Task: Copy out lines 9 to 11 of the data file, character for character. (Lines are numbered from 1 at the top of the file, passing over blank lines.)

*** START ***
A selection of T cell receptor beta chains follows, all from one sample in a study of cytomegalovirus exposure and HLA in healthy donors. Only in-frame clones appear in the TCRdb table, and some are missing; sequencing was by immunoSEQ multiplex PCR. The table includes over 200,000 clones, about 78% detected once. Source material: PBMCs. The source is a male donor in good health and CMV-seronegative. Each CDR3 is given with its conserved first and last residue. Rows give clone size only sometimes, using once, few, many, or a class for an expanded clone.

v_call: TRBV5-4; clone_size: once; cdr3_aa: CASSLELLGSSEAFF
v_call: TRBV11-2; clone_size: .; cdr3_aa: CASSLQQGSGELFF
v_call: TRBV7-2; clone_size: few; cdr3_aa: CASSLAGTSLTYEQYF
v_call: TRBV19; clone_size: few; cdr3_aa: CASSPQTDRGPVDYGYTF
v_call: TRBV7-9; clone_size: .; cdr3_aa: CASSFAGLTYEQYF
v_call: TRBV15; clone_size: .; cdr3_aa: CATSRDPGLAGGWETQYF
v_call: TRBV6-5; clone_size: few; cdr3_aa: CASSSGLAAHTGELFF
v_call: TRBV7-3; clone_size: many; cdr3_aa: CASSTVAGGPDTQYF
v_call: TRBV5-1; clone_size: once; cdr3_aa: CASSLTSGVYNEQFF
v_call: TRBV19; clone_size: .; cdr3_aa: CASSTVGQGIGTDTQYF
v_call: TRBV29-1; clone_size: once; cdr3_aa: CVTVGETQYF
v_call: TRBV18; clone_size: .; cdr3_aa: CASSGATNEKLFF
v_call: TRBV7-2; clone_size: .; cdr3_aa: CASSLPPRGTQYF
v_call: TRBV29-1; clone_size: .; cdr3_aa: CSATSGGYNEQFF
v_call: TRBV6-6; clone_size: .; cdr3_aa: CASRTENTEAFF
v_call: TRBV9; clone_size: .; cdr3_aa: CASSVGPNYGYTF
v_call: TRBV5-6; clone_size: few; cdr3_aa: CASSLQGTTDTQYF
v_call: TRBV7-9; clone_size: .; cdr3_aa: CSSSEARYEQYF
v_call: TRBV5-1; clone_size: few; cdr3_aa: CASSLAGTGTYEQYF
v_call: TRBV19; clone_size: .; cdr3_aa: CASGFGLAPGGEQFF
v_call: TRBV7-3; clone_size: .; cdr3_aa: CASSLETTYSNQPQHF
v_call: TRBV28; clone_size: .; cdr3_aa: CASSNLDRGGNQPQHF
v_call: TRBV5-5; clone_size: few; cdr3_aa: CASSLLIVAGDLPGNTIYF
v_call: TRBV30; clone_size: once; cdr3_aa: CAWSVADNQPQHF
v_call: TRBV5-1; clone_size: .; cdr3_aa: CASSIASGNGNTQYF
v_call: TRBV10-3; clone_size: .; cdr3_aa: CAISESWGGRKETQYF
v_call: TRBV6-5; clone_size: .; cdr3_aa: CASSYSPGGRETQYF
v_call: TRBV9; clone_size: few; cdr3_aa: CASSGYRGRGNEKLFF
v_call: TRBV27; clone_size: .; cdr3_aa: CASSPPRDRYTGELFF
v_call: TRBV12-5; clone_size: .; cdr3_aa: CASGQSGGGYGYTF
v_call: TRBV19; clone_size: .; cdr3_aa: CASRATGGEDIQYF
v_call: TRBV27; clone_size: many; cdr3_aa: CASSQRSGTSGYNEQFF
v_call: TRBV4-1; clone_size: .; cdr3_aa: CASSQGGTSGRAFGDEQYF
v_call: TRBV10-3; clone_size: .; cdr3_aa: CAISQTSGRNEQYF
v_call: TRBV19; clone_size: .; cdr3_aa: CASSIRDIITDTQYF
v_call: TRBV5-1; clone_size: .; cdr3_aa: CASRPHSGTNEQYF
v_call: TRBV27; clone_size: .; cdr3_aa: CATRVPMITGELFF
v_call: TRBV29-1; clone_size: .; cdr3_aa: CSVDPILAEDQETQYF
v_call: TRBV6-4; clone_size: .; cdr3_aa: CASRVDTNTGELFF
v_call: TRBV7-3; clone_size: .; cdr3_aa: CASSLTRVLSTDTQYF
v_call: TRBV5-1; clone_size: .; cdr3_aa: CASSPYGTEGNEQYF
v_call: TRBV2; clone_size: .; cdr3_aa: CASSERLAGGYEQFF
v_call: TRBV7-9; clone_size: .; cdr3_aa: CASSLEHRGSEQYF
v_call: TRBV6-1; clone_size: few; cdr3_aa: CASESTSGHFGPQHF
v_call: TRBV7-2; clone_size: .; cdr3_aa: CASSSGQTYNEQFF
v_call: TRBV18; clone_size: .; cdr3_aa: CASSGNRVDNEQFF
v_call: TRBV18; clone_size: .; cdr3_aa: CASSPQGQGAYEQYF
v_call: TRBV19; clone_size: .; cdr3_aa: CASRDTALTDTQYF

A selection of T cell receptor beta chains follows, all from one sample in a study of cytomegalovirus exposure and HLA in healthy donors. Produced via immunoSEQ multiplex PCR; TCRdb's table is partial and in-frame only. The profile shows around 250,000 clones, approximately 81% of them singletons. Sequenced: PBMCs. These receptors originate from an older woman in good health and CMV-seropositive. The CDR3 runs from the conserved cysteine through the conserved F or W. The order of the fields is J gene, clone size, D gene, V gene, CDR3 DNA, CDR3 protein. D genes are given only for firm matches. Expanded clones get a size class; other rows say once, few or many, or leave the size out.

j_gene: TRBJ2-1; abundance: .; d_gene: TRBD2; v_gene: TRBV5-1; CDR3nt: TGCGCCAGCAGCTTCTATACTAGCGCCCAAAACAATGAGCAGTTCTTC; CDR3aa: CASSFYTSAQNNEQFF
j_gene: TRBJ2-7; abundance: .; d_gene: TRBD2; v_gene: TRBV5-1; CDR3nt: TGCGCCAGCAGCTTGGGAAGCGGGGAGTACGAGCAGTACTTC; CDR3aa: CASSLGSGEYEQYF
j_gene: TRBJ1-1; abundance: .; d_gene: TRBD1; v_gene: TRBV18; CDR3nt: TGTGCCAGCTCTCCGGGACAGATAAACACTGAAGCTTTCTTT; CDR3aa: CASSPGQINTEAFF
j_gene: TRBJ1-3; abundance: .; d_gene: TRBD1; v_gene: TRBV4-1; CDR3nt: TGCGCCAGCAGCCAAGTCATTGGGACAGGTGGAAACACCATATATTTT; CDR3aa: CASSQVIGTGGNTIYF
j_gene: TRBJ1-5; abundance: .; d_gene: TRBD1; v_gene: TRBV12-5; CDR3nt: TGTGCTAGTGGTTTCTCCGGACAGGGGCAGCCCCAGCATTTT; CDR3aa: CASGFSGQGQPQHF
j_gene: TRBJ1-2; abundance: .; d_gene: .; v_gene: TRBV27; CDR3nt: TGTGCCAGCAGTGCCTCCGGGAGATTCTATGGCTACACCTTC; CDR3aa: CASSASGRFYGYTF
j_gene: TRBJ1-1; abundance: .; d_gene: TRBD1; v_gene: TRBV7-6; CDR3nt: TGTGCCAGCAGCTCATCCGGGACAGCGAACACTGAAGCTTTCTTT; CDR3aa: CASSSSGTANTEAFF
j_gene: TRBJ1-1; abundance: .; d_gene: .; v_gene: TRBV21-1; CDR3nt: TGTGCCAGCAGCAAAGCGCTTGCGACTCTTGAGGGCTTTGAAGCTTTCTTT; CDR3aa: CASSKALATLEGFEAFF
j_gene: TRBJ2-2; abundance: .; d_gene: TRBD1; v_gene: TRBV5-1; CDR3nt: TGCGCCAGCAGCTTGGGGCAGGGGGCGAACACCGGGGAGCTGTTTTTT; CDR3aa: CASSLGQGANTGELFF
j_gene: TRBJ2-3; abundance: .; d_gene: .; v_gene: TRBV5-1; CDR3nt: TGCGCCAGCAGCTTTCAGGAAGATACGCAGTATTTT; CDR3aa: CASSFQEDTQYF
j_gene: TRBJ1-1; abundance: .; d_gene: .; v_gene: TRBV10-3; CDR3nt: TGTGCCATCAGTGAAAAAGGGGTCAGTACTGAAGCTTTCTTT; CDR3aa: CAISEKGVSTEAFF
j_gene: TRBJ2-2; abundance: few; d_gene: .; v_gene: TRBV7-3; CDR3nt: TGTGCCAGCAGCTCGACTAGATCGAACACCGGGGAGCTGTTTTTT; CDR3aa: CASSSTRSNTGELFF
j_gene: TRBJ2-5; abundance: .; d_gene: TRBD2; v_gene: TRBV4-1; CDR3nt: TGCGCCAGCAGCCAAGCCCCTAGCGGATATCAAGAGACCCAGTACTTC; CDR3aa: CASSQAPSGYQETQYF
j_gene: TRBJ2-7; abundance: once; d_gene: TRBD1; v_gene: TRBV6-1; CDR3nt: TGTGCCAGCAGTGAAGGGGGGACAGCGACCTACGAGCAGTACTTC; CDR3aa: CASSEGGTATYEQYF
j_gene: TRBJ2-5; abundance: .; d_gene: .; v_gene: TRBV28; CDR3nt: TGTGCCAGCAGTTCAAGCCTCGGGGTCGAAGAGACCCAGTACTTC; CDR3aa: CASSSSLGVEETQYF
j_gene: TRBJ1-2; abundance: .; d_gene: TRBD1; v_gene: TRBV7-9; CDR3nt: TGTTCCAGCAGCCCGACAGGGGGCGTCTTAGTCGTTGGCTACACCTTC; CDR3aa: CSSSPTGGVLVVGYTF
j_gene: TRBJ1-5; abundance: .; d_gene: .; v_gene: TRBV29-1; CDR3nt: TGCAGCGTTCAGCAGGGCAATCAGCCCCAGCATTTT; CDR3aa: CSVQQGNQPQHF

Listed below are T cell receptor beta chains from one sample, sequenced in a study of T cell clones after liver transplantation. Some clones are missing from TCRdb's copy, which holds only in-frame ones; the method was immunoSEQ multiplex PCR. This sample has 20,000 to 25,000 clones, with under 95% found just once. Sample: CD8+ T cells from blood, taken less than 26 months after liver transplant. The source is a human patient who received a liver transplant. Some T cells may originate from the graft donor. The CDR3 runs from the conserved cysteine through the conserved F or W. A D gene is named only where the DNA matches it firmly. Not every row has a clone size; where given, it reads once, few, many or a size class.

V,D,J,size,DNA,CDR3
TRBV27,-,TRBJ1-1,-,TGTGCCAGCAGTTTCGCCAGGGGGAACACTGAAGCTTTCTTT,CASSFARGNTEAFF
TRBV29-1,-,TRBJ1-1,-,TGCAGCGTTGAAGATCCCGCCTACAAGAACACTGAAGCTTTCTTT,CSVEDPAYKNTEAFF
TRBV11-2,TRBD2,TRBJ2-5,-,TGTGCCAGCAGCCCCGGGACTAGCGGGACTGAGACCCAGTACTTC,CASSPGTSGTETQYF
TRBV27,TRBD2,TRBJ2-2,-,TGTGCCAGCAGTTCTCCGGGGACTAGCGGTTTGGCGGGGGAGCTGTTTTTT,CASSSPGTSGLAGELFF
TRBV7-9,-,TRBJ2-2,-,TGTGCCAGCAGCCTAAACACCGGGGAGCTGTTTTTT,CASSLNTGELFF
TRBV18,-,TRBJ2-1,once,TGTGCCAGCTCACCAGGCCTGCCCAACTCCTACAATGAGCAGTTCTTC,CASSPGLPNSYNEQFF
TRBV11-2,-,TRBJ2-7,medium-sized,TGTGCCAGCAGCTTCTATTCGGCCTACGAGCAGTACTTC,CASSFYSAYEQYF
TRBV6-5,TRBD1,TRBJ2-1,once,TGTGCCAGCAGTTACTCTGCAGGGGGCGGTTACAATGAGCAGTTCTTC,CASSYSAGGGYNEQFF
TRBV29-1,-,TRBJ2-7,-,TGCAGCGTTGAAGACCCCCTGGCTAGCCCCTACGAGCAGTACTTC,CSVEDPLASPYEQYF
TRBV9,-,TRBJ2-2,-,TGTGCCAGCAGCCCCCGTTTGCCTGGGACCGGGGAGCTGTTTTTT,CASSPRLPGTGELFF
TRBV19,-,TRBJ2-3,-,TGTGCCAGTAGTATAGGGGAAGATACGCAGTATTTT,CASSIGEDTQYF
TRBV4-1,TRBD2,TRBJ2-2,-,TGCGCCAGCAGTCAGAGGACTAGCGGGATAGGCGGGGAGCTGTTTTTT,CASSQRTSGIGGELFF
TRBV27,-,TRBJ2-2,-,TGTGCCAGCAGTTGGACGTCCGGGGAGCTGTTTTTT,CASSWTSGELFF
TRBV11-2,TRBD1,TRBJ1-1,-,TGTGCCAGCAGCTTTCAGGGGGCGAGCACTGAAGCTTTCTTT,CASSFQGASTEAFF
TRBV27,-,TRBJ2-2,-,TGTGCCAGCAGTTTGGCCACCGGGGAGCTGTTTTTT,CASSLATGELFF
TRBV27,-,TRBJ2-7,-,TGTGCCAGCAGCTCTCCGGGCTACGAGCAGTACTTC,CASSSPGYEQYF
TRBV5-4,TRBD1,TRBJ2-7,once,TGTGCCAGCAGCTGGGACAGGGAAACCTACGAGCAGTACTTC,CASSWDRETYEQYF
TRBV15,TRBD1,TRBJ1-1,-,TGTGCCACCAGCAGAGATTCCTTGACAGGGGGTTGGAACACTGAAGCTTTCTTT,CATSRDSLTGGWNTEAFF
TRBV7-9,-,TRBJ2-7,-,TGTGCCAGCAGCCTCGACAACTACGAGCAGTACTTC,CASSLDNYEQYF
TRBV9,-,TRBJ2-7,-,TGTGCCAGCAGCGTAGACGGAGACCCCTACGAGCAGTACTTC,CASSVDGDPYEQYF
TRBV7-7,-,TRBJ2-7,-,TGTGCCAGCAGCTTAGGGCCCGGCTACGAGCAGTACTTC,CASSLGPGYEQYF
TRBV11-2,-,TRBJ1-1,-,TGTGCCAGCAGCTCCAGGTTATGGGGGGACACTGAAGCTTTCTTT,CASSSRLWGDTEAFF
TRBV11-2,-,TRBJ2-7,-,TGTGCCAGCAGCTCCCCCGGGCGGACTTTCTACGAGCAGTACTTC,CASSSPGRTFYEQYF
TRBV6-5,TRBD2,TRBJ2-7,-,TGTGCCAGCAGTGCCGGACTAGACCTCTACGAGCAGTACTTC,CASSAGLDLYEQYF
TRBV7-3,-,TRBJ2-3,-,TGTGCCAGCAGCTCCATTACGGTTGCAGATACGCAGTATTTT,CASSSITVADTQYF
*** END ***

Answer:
v_call: TRBV7-3; clone_size: many; cdr3_aa: CASSTVAGGPDTQYF
v_call: TRBV5-1; clone_size: once; cdr3_aa: CASSLTSGVYNEQFF
v_call: TRBV19; clone_size: .; cdr3_aa: CASSTVGQGIGTDTQYF